In last week’s blog, I was talking about the important word of justification. Today I would like to talk about another important theological word that I believe is really the theme of the entire Bible, this is the word redemption. We read again in Paul’s writing to the Romans: “This righteousness from God comes through faith in Jesus Christ to all who believe. There is no difference, for all have sinned and fall short of the glory of God, and are justified freely by his grace through the redemption that came by Christ Jesus,” (Rom.3:22-24 NIV). This concept of redemption is seen throughout both the Old and the New Testaments. In fact, I believe a simple outline of the Bible can be seen through this powerful theme: Genesis 1 – 3 – the need for redemption, the rest of the Old Testament – the preparation for redemption, the Gospels – the revelation of redemption, the book of Acts – the proclamation of redemption, the epistles – the explanation of redemption and Revelation – consummation of redemption.
In the Old Testament redemption involved someone who was in bondage or in danger. It is most clearly seen in the concept of a kinsman-redeemer as viewed through the book of Ruth. The Hebrew word “ga’al” means to play the part of a kinsman and to act on behalf of the relatives in trouble or in danger. This Hebrew word places the emphasis on the relationship between the Redeemer and the redeemed. The Redeemer had to be willing to redeem and also able to redeem. In the book of Ruth, one of Naomi’s closer relatives was in the position of serving as a Redeemer but was unwilling to do so, which then allowed Boaz to become Naomi’s Redeemer and to change his own personal history and biblical history as well, as he became the great-grandfather of David. Another one of the early pictures in the Old Testament of God’s redemption is God redeeming Israel from Egypt by an intervention that transferred ownership of Israel to the Lord. God’s redemption is seen as an affirmation of close kinship with his covenant people.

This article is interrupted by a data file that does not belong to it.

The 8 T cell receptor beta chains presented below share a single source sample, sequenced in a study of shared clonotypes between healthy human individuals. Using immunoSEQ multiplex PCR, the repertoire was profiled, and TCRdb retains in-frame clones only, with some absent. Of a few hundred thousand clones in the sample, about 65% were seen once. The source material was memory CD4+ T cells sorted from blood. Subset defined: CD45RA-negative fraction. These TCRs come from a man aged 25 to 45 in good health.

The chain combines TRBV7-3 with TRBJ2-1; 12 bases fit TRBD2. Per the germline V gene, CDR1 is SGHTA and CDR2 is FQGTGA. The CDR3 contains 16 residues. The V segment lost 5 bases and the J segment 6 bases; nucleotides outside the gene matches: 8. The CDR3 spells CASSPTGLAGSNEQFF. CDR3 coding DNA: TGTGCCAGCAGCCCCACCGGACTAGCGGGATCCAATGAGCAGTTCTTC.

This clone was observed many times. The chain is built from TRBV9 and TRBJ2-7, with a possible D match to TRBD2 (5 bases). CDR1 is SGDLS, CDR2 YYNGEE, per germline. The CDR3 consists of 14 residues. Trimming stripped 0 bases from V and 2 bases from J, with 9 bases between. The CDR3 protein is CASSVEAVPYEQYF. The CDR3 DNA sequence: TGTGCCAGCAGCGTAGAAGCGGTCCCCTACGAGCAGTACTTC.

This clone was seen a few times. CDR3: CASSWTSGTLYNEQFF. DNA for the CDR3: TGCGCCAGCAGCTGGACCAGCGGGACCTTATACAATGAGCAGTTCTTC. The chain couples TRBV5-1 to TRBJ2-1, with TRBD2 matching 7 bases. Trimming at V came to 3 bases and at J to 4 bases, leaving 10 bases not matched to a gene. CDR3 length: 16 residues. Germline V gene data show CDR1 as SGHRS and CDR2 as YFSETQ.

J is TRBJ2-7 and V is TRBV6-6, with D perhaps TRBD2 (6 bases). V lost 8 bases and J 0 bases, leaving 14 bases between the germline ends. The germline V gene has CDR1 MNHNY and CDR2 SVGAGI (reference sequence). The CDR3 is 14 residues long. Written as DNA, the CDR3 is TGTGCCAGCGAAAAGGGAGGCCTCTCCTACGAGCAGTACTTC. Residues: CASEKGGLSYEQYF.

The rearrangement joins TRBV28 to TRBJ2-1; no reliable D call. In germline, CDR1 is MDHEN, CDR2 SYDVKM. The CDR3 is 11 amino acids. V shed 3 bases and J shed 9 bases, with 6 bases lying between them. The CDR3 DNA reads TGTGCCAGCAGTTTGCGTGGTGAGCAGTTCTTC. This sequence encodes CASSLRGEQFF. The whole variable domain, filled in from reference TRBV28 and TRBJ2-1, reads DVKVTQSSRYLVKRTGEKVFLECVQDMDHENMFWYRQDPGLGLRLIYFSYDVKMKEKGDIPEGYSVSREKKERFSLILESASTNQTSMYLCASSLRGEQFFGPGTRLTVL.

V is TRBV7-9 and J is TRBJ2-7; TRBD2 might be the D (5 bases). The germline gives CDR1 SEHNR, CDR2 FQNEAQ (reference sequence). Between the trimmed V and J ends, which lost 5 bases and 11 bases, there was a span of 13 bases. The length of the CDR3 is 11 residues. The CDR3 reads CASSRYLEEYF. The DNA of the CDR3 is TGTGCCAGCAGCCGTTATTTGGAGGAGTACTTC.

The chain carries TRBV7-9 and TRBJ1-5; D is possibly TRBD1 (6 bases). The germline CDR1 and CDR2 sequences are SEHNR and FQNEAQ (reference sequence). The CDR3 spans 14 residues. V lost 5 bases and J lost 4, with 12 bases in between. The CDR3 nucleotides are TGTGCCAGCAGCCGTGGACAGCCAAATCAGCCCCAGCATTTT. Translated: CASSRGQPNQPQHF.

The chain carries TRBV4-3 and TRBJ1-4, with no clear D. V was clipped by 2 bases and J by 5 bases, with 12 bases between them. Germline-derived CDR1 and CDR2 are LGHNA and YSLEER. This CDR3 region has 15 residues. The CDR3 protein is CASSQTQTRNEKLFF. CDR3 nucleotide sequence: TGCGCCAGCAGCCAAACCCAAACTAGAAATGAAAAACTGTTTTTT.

In the New Testament the concept of redemption is rooted not so much in Greek culture or Roman law but in the Old Testament revelation of redemption. The Greek word “lytroo” means to “redeem or ransom” and has a special family focus on the victory won and the means by which that release (victory) was achieved. Our redemption in the New Testament illustrates the fact that Jesus Christ has released us from the bondage to our sinful past and has given us a new beginning. Paul describes this very clearly in Titus when he writes, “Who gave himself for us (referring to Jesus), that he might redeem us from every lawless deed and purify for himself a people for his own possession, zealous for good deeds,” (Titus 2:14 NASB). We have been redeemed from the bondage to sin that was the natural outcome of our fallen nature. The price of our redemption was the shed blood of the Lord Jesus Christ. This is a demonstration of how deeply God loves us and cares for us that he allowed Jesus to die on our behalf. Redemption reveals helpless humanity, while at the same time affirming a God who loves us and sent a kinsman redeemer to set us free from the wages and power of sin.
What should our response be this great redemption that God has provided for us? Well, I think of Fanny Crosby’s famous song “Redeemed” in the first stanza that so captures how we should respond when she writes- “Redeem, how I love the proclaim it! Redeemed by the blood of the Lamb; redeemed through his infinite mercy, this child and forever I am”. We have the opportunity to declare the great redemption that God has purchased for us through the blood of Christ. What a wonderful message of hope and freedom and deliverance God has given to us. Let us not be lax in declaring the excellence of His grace and love towards us every opportunity that we have.
All for God’s glory,
Pastor Rich Sivo